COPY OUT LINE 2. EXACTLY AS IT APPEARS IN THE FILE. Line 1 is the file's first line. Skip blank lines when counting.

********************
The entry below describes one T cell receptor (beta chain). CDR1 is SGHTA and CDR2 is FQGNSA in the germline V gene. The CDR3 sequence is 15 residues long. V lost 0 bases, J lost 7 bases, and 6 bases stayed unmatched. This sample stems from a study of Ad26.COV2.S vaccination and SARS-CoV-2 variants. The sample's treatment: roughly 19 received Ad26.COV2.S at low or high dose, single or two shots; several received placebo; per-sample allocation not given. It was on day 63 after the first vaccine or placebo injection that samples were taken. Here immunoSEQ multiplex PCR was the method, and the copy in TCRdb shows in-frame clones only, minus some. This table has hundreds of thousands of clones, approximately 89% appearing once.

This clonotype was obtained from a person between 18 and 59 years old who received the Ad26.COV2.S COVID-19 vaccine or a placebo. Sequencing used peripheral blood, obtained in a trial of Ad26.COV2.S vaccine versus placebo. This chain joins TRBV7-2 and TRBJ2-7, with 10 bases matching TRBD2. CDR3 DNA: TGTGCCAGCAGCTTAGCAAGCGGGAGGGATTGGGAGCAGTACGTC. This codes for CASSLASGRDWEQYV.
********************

This clonotype was obtained from a person between 18 and 59 years old who received the Ad26.COV2.S COVID-19 vaccine or a placebo. Sequencing used peripheral blood, obtained in a trial of Ad26.COV2.S vaccine versus placebo. This chain joins TRBV7-2 and TRBJ2-7, with 10 bases matching TRBD2. CDR3 DNA: TGTGCCAGCAGCTTAGCAAGCGGGAGGGATTGGGAGCAGTACGTC. This codes for CASSLASGRDWEQYV.